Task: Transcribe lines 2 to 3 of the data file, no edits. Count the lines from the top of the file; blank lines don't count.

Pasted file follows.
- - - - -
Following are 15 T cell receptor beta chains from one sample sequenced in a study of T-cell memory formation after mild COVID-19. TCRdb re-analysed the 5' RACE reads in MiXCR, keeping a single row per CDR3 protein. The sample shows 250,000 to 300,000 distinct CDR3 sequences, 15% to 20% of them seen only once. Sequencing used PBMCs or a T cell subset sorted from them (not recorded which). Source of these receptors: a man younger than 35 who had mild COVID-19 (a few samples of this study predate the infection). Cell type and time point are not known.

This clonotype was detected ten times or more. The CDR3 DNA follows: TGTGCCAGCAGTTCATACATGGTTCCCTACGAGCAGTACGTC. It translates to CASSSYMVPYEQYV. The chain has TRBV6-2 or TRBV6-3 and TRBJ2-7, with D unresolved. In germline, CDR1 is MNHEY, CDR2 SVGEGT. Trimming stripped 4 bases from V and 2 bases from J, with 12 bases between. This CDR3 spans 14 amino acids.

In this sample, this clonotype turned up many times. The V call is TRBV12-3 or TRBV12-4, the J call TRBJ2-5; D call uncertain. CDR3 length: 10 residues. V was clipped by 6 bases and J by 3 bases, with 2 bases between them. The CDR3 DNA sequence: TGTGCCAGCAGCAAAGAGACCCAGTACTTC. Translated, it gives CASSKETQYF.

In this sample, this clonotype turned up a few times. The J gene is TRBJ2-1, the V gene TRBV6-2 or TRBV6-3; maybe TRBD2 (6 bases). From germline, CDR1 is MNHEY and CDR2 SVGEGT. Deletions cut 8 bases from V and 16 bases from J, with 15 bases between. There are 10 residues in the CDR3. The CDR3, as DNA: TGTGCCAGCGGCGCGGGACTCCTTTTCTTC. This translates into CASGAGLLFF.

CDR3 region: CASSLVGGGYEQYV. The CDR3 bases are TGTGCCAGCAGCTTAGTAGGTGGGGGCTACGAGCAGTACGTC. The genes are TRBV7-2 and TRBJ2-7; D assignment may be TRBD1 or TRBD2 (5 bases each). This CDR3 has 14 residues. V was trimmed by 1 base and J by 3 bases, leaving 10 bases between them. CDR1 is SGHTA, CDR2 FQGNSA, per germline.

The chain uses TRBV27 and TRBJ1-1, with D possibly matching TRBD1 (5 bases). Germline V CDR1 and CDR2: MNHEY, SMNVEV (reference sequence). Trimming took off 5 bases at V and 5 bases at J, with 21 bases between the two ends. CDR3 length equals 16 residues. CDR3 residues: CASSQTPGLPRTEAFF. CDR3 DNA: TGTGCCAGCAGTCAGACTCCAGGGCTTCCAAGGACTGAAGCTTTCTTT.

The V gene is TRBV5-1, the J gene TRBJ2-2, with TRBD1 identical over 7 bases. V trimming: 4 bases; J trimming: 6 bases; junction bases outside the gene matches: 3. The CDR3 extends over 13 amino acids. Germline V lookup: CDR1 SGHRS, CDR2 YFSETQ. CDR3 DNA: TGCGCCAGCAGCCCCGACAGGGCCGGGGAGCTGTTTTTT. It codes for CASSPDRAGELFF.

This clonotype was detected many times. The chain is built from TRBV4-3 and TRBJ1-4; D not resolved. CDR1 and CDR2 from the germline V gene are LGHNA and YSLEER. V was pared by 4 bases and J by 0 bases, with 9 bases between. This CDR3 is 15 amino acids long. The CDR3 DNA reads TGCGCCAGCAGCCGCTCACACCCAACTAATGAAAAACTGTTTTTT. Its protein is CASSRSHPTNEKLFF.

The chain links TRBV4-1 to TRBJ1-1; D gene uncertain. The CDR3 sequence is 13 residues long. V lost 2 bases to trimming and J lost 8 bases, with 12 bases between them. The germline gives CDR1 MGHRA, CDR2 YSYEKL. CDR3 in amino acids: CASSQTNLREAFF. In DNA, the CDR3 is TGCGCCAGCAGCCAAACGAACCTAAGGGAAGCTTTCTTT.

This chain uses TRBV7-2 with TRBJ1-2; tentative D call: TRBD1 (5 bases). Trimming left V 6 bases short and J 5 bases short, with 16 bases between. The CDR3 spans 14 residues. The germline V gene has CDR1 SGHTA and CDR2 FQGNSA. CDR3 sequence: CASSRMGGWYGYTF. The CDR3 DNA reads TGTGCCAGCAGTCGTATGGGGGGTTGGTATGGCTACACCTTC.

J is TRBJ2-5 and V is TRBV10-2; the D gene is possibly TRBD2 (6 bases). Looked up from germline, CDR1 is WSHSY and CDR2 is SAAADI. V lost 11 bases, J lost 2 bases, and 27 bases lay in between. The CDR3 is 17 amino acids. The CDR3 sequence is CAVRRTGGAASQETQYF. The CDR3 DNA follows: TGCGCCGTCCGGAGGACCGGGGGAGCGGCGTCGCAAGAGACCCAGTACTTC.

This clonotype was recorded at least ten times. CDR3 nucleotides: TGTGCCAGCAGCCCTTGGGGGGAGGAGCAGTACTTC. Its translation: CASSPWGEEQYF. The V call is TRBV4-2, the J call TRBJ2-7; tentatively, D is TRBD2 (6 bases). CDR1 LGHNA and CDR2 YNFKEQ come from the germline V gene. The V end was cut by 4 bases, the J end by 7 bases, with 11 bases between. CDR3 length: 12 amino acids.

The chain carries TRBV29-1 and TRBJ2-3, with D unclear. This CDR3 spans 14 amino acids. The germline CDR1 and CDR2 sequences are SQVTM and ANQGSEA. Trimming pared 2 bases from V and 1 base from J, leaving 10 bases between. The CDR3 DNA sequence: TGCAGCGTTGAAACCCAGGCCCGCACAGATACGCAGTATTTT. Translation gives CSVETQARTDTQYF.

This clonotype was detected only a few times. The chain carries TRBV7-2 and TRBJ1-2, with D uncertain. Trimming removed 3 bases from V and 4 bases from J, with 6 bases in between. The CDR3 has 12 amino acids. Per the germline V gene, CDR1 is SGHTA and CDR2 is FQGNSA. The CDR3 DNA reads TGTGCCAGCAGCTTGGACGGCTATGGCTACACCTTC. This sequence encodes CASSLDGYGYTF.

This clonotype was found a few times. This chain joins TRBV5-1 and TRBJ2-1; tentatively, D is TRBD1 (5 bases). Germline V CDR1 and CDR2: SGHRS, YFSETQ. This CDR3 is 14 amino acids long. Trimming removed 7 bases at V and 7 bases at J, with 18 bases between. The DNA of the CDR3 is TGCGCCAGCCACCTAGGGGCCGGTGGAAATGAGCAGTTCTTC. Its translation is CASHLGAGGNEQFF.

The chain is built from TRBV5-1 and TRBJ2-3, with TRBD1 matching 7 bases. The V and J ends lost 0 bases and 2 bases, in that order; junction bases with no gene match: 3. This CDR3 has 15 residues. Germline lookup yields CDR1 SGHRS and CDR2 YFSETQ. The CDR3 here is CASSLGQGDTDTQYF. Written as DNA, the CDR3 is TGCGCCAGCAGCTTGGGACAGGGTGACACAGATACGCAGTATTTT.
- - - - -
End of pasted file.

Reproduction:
This clonotype was detected ten times or more. The CDR3 DNA follows: TGTGCCAGCAGTTCATACATGGTTCCCTACGAGCAGTACGTC. It translates to CASSSYMVPYEQYV. The chain has TRBV6-2 or TRBV6-3 and TRBJ2-7, with D unresolved. In germline, CDR1 is MNHEY, CDR2 SVGEGT. Trimming stripped 4 bases from V and 2 bases from J, with 12 bases between. This CDR3 spans 14 amino acids.

In this sample, this clonotype turned up many times. The V call is TRBV12-3 or TRBV12-4, the J call TRBJ2-5; D call uncertain. CDR3 length: 10 residues. V was clipped by 6 bases and J by 3 bases, with 2 bases between them. The CDR3 DNA sequence: TGTGCCAGCAGCAAAGAGACCCAGTACTTC. Translated, it gives CASSKETQYF.